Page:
J Dilla, The Maestro of Beats, Remembered by Hip-Hop Peers
It has been five years since hip-hop production virtuoso James "J Dilla/Jay Dee" Yancey passed away from complications of lupus. In a too short career, the Detroit native amassed a substantial production discography with his group Slum Village, as a solo MC and via his collaborations with the likes of Q-Tip, Questlove and Erykah Badu. While Dilla may be gone, his music is still here and continues to resonate with fans, old and new. The BoomBox asked some of his peers -- Q-Tip, Black Milk, Peanut Butter Wolf and Ta'Raach -- how they were personally touched by the late, great Maestro of Beats.
Peanut Butter Wolf (DJ, Producer & Founder of Stones Throw Records)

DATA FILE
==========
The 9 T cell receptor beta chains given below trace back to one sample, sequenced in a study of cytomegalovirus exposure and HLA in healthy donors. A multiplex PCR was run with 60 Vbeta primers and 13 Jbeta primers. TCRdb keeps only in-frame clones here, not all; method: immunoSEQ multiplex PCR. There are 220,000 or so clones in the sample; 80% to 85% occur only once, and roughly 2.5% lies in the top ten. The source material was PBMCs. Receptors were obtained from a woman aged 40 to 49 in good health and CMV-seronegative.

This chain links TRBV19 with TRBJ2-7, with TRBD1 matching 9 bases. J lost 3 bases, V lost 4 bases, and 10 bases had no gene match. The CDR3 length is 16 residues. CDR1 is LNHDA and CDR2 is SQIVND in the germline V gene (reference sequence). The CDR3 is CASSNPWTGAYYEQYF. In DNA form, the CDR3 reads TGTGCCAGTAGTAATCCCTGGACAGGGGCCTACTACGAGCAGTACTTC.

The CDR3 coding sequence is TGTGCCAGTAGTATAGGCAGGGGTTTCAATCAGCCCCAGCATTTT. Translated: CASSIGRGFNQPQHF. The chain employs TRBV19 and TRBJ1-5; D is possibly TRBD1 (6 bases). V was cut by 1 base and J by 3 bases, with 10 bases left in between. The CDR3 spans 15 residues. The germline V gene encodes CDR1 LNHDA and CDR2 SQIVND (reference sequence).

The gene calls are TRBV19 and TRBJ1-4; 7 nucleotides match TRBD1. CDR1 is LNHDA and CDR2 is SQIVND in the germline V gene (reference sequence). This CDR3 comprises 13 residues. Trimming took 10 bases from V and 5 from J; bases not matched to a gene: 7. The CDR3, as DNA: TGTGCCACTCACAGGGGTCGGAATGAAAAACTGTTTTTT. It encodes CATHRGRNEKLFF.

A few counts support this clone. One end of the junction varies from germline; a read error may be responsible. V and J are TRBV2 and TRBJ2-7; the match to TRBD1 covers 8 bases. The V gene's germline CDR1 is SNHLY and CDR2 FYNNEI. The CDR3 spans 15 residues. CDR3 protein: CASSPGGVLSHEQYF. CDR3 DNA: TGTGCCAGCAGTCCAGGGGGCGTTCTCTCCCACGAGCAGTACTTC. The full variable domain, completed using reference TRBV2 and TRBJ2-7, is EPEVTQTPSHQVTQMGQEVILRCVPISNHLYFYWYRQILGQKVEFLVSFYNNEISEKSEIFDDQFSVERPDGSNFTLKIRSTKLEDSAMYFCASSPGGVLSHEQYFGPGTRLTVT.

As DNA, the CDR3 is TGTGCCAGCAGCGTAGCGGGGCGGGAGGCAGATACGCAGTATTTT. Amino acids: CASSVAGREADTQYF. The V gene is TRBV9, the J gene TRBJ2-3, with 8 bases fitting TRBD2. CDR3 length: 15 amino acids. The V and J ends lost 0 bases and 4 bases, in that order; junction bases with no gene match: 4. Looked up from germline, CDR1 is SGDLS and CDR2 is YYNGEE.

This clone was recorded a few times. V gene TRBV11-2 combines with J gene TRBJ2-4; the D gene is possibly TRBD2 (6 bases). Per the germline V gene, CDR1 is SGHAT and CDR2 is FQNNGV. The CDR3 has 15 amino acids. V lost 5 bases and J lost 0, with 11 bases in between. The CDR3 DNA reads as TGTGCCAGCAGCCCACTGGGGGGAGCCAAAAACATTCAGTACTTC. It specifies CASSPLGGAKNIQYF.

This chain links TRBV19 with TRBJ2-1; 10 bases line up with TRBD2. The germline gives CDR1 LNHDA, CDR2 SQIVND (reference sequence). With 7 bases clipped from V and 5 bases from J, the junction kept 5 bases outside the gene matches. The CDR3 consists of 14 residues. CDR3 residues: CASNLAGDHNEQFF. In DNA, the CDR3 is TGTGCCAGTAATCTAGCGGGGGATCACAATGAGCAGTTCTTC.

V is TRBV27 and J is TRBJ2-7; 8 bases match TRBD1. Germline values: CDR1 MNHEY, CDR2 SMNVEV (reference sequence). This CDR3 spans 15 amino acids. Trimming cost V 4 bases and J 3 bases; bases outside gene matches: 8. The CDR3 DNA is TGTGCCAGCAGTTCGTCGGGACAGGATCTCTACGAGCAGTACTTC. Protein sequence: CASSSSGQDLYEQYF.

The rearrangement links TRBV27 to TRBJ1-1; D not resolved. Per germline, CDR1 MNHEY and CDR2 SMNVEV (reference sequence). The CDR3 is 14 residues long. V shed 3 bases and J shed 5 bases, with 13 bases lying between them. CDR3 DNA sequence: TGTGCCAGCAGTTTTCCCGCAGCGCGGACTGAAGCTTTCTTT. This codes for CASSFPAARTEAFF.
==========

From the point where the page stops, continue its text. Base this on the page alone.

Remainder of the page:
Earl Gibson III, Getty Images
"I met [Dilla] through DJ House Shoes originally. House Shoes talked to me about him all the time, since 1994. I didn't even like Dilla's early stuff (for Busta Rhymes, Pharcyde, etc.) and thought he was overrated, until I heard the Slum Village stuff. When Madlib and I started working with him, he was on a whole other level -- the 'Welcome to Detroit' record and stuff like that.
"Dilla told me 'I'm gonna take you all on a ride,' and he did. He always complimented and encouraged Madlib and Stones Throw as well. He'd show (his then-roommate) Common music we put out and big us up to people like that. The other thing I enjoyed is that he kept his word. He wouldn't commit to something unless he was sure he'd do it. He never let me down. When I saw him on stage in a wheelchair, that flipped me out cuz he always kept his sickness